“I had more than a dozen deep gashes ripped through my upper thigh, and carpet was stuck in the blood that had dried after I passed out.”

That night was about six months ago. I went home from school that weekend and told my mom that I thought I was depressed. (I did not, however, tell her any of that story. Especially the alcohol part. She’d kill me.) (She’d also be heartbroken over my self harm.) (Essentially I figured it best to leave out those fun little details.) My mom immediately hated herself for not seeing it, which only made me feel worse. But, that next week we started calling psychiatrists so I could start to get help.

That was one of the worst nights of my life, but I’ll explain later why it was also one of the best.

stories & stings

my “lens”

If you look back in an old post of mine, I say that I’m writing this blog to show my lens through which I see the world. This is a little insight into my lens.

I think everyone sees the world through their own lens. That’s life, right?

Well, I think everyone’s lens is greatly important, and I think the more lenses we can see the world through, the better our life is. This is true, in my opinion, for a few reasons. Firstly because if you can see the world through other people’s eyes, then you’re automatically less of a selfish asshole.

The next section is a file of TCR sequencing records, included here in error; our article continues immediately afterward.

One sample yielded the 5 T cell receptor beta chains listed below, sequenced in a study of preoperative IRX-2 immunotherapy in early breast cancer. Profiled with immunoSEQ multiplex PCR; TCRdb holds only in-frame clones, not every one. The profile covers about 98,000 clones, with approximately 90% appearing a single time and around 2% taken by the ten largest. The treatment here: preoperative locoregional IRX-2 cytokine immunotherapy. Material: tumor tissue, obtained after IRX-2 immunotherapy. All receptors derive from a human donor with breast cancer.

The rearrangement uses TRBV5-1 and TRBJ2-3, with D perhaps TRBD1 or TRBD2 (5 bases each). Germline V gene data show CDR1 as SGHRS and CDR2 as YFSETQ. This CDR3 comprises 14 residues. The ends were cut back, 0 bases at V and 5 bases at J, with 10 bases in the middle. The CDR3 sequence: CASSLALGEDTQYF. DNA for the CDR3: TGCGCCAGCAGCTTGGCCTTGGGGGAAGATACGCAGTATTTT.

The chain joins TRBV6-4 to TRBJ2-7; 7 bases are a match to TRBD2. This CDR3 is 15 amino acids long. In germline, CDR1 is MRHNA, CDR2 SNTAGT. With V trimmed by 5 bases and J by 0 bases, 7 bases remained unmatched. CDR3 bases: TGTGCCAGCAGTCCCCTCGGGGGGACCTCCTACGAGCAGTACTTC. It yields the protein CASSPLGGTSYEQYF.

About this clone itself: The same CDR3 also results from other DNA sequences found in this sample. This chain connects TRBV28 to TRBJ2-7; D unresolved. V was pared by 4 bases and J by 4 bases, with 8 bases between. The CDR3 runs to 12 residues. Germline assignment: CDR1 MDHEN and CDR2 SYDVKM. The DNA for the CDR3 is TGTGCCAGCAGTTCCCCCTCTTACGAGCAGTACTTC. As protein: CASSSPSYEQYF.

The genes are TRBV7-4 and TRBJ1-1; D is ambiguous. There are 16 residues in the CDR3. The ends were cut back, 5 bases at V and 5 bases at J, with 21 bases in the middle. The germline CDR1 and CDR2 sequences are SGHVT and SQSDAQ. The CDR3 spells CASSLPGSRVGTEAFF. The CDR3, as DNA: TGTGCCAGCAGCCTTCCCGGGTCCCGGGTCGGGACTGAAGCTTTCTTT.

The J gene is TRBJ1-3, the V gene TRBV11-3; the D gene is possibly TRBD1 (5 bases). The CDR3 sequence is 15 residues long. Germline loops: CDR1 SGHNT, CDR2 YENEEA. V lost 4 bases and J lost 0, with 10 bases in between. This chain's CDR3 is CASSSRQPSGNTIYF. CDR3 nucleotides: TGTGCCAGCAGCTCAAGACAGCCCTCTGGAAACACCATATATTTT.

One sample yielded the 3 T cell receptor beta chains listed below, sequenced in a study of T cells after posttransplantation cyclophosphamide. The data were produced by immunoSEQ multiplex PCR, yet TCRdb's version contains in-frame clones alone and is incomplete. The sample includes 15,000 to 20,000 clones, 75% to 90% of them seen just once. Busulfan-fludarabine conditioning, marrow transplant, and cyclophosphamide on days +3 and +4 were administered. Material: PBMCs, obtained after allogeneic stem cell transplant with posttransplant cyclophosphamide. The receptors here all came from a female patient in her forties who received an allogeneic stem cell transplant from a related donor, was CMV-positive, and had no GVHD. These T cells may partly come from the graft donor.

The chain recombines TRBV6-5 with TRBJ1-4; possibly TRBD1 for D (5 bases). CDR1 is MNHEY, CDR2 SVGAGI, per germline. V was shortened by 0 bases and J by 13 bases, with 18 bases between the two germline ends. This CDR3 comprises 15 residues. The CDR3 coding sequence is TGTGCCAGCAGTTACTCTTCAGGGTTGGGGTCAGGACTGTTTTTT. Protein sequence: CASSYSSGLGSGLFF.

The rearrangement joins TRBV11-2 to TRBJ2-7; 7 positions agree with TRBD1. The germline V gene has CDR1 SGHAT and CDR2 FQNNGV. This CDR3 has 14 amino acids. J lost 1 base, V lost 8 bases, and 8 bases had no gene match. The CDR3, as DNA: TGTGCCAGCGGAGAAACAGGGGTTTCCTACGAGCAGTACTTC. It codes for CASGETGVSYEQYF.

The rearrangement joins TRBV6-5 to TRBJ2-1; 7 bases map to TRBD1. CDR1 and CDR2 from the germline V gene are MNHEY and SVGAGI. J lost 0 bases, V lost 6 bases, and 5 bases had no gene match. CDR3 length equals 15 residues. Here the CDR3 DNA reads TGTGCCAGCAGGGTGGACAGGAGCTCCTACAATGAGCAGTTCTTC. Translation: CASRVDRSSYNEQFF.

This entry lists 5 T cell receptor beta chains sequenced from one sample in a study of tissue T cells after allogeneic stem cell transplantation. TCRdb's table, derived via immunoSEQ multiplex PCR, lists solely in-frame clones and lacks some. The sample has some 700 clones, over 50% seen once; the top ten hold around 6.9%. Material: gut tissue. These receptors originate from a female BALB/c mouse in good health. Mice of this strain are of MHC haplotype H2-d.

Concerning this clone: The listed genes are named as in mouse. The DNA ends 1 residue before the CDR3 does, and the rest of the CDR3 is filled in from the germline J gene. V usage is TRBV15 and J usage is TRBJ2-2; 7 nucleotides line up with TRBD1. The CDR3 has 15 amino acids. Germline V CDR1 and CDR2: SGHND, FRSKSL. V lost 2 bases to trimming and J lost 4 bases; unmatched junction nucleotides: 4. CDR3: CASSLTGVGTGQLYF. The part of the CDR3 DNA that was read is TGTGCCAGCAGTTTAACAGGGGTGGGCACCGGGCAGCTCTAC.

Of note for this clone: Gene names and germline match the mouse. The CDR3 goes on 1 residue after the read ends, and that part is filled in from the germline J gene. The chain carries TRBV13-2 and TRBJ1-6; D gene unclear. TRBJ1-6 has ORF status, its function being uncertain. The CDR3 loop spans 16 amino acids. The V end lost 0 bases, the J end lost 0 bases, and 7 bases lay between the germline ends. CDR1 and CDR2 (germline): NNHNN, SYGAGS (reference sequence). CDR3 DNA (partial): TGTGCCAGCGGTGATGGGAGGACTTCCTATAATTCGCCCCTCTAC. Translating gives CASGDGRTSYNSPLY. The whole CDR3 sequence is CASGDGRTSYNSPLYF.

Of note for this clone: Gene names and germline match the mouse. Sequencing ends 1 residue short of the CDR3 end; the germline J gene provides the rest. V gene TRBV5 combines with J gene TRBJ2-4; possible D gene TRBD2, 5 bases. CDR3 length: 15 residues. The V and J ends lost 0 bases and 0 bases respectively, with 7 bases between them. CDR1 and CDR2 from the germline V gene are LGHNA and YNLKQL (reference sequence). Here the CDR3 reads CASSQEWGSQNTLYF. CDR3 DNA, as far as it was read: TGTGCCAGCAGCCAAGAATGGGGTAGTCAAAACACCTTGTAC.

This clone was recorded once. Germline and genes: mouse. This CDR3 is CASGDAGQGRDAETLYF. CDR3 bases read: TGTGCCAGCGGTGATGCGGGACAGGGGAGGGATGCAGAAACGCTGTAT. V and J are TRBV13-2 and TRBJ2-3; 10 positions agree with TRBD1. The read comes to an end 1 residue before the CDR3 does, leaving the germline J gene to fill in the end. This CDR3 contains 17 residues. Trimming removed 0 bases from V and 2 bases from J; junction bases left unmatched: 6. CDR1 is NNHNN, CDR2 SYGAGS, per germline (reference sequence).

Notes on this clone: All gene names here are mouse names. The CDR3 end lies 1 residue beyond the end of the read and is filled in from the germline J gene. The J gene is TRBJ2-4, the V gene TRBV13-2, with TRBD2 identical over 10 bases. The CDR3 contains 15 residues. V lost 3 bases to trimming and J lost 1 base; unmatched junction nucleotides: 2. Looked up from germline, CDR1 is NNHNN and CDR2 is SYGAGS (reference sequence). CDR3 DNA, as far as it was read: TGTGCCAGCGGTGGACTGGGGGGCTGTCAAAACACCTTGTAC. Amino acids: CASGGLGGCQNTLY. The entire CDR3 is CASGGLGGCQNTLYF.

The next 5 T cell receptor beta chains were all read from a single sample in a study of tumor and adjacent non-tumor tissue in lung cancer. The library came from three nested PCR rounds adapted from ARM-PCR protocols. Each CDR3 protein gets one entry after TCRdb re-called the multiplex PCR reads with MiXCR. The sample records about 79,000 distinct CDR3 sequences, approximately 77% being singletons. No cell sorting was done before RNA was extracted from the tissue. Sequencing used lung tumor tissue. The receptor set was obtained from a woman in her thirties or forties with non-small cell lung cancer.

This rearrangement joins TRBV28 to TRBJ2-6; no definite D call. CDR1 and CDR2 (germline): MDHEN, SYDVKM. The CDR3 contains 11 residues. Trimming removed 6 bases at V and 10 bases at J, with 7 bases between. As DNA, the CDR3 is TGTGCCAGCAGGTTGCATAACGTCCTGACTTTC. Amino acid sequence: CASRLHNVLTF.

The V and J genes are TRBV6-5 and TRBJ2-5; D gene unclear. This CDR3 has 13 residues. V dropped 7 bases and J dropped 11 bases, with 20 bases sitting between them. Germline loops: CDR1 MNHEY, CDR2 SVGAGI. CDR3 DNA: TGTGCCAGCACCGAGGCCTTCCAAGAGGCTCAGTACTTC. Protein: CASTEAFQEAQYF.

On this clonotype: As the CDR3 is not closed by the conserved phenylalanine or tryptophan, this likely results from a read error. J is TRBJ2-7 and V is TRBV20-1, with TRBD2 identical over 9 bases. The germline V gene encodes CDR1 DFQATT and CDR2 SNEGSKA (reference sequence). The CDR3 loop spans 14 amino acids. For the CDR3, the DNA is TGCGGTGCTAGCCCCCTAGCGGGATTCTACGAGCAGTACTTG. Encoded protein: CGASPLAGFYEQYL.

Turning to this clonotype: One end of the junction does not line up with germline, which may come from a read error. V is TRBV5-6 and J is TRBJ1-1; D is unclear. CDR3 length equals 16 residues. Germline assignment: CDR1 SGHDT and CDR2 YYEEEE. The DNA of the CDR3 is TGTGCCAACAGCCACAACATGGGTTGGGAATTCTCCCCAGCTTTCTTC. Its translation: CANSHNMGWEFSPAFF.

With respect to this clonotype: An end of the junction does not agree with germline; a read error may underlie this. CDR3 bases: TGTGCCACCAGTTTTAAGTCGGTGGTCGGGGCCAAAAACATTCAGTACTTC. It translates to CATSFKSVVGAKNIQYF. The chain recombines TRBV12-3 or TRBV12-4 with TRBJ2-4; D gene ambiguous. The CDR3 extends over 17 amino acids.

Don’t be a selfish asshole.

Secondly, I think this is important because if you can understand how someone views life, then you can connect with him or her on a really deep level. Seriously, people, human connection is, like, the reason we’re all here! It’s not to make more money than that bitch you hated in high school or to be the CEO of a company that sells rubber nipples or something – it’s to connect with people and communicate with humans. You may not agree with me, but this is the lens through which I see the world. If you disagree with me, then please comment and tell me yours! I want to hear it! Especially if you think our sole purpose on this planet is to run a company that sells rubber nipples because I feel we’d have a lot to talk about.

Anyway. I think a lot of people can relate to my lens, and here’s why:

I’m a 19 year old girl. I have typical “19 year old girl” problems like boys and boys. (I have a lot of problems with boys.)

I’m a college student. I have typical “college student” problems like homework and crying over my GPA.

I have anxiety and depression. I have typical “anxiety and depression” problems like self harm and panic attacks.

I think my life is very similar to a lot of people out there, so maybe people can relate to my stresses and my struggles. And, I think I have an insight that can possibly help those people – not because I’m better than anyone or because I’m any less lost than anyone else, but because I spend a lot of time in my head and my over-thinking everything might help even one person. And maybe people can help me, too.

So, this is my blog and it shows my lens, and maybe it can help you feel like you’re not alone in this world and maybe it can’t, but it’s here and I hope you can relate to it.

my “lens”